Jakarta. Indonesia is still far behind its target of rehabilitating 1.8 million hectares of degraded mangrove forests by 2045 due to a lack of money and human resources.
According to data from the Environment and Forestry Ministry, Indonesia has 3.5 million hectares of mangrove forests, 1.8 million of which are in extremely degraded condition.
Muhammad Firman, the ministry’s director of soil and water conservation, said from 2010 to 2016 it has only managed to rehabilitate 32,653 hectares of degraded mangrove forests.
Firman said the government only sets aside enough money to rehabilitate 500 hectares of mangrove forests each year from the state budget (APBN).
"We are looking for more funding from other stakeholders [so we can achieve our target]," Firman said in Jakarta on Tuesday (09/10).
Firman pointed out other factors that have slowed down rehabilitation of mangrove forests: illegal logging, the charcoal industry, land conversion for development, aquaculture and pollution.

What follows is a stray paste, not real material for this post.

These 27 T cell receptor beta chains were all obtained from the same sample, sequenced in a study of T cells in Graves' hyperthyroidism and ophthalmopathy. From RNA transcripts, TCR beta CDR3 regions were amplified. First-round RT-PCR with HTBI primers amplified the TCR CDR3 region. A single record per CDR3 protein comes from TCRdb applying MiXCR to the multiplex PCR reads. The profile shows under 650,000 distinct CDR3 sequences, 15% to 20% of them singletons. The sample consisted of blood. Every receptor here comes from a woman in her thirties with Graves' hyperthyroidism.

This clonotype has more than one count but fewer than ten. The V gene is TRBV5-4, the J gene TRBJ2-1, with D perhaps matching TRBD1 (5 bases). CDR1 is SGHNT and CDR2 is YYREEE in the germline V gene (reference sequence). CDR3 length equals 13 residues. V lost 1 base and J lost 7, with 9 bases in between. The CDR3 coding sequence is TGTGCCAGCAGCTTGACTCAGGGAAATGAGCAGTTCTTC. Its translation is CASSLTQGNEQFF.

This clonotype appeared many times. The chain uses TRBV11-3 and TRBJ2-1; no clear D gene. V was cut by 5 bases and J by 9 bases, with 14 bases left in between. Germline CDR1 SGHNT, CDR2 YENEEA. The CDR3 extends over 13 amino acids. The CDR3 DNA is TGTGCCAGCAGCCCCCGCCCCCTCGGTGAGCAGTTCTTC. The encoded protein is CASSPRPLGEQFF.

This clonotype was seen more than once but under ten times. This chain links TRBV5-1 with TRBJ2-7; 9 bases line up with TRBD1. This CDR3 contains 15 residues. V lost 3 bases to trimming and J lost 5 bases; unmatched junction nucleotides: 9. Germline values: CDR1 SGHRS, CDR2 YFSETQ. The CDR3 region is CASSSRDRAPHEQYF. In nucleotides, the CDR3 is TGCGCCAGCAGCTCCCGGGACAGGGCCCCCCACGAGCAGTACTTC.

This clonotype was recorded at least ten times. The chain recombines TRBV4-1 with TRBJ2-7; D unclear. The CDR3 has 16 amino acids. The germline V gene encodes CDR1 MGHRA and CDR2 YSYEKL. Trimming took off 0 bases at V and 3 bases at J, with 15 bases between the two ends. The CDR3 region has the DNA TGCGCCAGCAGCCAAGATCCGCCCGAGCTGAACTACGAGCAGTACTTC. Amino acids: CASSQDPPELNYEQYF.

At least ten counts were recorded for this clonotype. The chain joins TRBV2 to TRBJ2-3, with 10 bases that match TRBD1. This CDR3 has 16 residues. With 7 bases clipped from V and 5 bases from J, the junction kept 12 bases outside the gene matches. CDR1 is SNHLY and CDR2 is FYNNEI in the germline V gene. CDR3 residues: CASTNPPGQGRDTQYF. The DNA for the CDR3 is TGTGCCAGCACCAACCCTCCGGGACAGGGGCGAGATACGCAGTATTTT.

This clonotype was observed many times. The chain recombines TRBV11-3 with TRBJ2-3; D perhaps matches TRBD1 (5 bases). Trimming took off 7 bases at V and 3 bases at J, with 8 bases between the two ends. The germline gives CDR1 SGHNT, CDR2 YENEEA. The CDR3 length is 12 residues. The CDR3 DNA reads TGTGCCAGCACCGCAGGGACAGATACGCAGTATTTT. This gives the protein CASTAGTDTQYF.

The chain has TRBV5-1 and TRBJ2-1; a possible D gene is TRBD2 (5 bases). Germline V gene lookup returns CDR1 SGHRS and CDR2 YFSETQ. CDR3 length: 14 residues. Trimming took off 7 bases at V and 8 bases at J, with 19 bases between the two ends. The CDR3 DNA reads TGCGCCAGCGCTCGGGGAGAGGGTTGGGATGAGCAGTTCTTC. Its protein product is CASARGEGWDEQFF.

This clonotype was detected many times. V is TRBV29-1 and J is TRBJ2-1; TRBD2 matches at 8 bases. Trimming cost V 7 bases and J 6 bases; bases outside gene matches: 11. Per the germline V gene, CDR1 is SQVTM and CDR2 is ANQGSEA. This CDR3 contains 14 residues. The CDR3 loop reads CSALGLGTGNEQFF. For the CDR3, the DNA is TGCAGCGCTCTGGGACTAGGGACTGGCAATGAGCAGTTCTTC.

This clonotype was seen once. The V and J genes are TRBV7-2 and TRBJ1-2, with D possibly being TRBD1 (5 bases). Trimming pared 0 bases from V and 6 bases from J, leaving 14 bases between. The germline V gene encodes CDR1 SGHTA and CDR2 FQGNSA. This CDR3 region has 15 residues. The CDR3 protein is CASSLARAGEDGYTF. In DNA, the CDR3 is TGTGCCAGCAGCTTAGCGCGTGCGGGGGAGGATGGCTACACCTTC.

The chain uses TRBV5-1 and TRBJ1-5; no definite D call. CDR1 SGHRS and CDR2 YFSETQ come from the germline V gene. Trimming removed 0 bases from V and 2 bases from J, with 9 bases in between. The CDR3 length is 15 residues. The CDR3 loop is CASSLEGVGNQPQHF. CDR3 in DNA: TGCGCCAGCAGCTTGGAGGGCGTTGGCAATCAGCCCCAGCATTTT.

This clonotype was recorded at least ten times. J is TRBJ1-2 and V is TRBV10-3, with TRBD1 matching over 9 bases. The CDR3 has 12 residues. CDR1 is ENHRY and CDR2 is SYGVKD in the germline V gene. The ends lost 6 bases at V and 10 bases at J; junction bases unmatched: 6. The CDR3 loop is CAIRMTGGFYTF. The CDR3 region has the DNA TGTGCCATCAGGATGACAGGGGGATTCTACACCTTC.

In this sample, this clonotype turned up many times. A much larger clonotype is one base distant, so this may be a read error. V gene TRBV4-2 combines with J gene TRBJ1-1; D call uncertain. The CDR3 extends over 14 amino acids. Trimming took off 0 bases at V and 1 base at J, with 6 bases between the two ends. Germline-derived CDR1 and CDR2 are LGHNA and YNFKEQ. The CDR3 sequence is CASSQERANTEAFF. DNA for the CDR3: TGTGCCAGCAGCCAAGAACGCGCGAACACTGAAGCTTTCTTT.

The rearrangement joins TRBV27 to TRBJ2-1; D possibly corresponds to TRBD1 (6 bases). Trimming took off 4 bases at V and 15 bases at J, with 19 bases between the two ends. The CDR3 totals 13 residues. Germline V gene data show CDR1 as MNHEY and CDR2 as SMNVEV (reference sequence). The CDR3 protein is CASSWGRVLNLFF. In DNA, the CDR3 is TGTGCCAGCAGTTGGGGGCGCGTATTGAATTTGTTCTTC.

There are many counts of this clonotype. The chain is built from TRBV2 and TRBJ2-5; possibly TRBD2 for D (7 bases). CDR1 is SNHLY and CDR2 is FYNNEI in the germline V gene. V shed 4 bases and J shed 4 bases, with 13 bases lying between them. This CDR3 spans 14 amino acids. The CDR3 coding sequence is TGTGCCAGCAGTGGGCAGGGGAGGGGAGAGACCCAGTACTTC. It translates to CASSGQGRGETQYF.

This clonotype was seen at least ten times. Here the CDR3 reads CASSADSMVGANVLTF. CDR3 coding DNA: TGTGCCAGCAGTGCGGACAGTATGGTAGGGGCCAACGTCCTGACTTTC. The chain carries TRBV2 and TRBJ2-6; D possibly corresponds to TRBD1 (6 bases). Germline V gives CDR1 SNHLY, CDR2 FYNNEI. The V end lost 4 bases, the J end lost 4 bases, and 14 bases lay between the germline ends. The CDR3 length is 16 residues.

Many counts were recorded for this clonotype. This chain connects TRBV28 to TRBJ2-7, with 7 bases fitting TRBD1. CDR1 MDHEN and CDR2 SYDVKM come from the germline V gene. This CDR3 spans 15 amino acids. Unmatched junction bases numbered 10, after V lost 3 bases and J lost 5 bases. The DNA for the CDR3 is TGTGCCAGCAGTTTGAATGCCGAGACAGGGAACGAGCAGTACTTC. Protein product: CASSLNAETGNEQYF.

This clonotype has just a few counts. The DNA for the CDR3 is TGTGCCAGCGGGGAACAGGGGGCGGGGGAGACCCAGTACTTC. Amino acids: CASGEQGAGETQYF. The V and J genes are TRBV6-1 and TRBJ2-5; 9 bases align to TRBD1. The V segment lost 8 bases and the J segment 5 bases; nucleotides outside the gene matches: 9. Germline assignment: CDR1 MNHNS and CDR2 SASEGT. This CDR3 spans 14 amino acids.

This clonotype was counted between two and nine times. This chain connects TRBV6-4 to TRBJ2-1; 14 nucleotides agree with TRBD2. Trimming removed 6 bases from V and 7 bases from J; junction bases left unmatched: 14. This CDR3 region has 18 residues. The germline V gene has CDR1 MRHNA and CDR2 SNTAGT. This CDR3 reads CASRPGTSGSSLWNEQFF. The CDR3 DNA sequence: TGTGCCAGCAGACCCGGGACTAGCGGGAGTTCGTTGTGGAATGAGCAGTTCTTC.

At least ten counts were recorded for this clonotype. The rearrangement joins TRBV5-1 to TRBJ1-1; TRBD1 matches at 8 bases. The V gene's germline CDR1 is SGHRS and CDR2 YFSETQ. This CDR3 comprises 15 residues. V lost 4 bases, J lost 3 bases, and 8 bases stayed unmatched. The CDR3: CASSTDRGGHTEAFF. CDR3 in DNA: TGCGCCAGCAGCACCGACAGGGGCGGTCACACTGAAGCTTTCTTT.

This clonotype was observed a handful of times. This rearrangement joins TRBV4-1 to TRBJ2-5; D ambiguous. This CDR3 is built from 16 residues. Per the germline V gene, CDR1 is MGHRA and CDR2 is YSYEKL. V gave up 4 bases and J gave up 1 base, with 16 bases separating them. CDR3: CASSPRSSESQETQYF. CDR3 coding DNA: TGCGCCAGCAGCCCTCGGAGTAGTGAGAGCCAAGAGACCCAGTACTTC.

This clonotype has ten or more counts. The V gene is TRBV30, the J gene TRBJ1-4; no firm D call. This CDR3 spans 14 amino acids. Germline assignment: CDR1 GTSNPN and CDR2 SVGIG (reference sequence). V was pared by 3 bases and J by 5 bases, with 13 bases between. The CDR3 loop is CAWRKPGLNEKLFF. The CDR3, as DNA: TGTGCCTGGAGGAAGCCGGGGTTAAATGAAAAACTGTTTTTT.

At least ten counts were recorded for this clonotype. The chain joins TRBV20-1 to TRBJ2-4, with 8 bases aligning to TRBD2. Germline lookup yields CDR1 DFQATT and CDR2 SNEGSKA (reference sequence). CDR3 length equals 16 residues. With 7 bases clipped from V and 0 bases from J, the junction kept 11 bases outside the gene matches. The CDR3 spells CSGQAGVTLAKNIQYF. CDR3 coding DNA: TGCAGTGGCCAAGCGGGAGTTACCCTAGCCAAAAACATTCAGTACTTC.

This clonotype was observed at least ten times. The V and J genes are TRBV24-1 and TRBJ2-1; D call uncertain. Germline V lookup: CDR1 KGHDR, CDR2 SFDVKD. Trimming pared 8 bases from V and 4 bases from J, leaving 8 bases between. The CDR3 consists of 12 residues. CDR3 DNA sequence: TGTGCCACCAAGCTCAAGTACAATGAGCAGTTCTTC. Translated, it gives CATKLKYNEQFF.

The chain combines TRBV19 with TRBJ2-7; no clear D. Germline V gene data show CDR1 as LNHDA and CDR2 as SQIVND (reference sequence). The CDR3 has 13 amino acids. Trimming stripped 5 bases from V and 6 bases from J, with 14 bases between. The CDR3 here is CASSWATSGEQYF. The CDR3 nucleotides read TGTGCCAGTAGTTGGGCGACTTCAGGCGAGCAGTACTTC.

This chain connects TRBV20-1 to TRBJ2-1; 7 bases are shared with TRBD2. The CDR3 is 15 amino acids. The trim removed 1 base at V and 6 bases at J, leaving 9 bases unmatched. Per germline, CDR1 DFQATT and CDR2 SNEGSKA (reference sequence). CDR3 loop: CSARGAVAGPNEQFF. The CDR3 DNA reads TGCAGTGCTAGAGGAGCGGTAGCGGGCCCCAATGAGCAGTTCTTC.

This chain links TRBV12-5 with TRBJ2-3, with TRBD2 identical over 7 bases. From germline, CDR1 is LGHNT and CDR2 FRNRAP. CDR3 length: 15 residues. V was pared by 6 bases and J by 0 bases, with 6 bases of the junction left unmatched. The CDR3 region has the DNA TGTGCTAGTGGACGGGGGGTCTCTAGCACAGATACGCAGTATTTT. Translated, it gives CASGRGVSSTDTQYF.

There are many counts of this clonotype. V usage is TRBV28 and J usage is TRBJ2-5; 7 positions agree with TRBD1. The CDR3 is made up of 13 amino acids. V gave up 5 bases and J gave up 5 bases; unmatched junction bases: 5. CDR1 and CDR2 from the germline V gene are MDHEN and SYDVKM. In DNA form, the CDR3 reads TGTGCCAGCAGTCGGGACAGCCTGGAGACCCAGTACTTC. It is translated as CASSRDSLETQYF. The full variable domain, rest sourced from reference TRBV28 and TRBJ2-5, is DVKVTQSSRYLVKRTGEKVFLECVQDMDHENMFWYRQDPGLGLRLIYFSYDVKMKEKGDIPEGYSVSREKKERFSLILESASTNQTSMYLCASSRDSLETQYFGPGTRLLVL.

According to Firman, Indonesia desperately needs mangrove forests to fight pollution, prevent abrasion from rising sea levels and reduce carbon emissions.
Mangrove forests can also be turned into attractive tourist destinations since marine life flourishes where there are a lot of mangrove trees.
Firman also said that more economic empowerment programs for communities living near mangrove forests will be needed to prevent them from spoiling the forests for money.